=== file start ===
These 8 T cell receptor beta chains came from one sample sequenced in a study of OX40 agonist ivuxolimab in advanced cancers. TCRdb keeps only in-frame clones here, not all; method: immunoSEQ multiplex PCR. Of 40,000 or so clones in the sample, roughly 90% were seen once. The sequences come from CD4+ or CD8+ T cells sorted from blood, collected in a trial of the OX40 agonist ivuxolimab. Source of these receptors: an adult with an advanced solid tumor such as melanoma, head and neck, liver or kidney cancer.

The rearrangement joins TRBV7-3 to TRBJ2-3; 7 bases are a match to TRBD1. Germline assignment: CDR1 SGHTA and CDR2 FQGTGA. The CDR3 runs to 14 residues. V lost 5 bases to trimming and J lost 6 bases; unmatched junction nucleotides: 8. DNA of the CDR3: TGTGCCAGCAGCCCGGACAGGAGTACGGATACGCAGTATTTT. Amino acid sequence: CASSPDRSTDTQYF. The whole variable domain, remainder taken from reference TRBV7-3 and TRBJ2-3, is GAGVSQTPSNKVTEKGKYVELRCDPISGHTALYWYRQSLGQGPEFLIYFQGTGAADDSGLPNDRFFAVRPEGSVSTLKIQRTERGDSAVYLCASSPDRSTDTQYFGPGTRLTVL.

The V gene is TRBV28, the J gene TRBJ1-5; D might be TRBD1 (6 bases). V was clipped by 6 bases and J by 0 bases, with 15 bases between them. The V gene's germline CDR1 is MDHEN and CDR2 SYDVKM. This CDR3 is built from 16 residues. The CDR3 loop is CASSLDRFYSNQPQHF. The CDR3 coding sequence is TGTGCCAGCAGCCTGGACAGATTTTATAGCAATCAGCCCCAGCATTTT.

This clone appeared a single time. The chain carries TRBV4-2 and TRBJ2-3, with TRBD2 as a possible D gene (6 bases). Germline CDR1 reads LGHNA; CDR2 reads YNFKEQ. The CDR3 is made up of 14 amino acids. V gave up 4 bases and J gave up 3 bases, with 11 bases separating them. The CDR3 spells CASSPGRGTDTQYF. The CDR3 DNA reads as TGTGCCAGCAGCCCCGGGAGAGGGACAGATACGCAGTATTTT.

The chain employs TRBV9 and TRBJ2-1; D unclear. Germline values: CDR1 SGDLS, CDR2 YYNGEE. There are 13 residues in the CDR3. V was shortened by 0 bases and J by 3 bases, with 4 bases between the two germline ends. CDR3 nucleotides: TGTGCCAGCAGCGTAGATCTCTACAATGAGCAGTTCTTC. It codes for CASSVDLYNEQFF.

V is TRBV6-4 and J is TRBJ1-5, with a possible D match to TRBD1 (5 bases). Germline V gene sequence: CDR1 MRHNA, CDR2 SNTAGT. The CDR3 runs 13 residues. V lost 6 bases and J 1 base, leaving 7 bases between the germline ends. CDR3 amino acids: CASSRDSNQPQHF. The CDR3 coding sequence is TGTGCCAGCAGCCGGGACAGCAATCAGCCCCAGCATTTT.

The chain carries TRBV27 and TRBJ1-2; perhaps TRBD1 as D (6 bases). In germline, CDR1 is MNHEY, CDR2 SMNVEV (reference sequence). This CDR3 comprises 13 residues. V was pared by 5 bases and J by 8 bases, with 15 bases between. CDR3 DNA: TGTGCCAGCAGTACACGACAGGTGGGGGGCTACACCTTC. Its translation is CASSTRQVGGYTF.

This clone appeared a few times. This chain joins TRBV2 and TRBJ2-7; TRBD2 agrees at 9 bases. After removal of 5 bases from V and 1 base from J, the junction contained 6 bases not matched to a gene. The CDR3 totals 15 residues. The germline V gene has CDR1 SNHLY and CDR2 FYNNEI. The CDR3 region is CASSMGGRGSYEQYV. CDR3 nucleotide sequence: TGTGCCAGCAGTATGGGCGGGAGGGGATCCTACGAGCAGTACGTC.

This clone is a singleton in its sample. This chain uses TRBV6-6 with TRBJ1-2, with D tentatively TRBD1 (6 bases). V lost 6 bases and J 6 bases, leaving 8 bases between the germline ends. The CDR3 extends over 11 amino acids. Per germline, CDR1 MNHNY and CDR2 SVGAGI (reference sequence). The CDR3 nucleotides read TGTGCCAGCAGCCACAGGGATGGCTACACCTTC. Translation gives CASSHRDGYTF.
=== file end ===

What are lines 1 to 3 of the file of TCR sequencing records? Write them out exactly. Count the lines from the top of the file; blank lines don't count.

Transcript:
These 8 T cell receptor beta chains came from one sample sequenced in a study of OX40 agonist ivuxolimab in advanced cancers. TCRdb keeps only in-frame clones here, not all; method: immunoSEQ multiplex PCR. Of 40,000 or so clones in the sample, roughly 90% were seen once. The sequences come from CD4+ or CD8+ T cells sorted from blood, collected in a trial of the OX40 agonist ivuxolimab. Source of these receptors: an adult with an advanced solid tumor such as melanoma, head and neck, liver or kidney cancer.

The rearrangement joins TRBV7-3 to TRBJ2-3; 7 bases are a match to TRBD1. Germline assignment: CDR1 SGHTA and CDR2 FQGTGA. The CDR3 runs to 14 residues. V lost 5 bases to trimming and J lost 6 bases; unmatched junction nucleotides: 8. DNA of the CDR3: TGTGCCAGCAGCCCGGACAGGAGTACGGATACGCAGTATTTT. Amino acid sequence: CASSPDRSTDTQYF. The whole variable domain, remainder taken from reference TRBV7-3 and TRBJ2-3, is GAGVSQTPSNKVTEKGKYVELRCDPISGHTALYWYRQSLGQGPEFLIYFQGTGAADDSGLPNDRFFAVRPEGSVSTLKIQRTERGDSAVYLCASSPDRSTDTQYFGPGTRLTVL.

The V gene is TRBV28, the J gene TRBJ1-5; D might be TRBD1 (6 bases). V was clipped by 6 bases and J by 0 bases, with 15 bases between them. The V gene's germline CDR1 is MDHEN and CDR2 SYDVKM. This CDR3 is built from 16 residues. The CDR3 loop is CASSLDRFYSNQPQHF. The CDR3 coding sequence is TGTGCCAGCAGCCTGGACAGATTTTATAGCAATCAGCCCCAGCATTTT.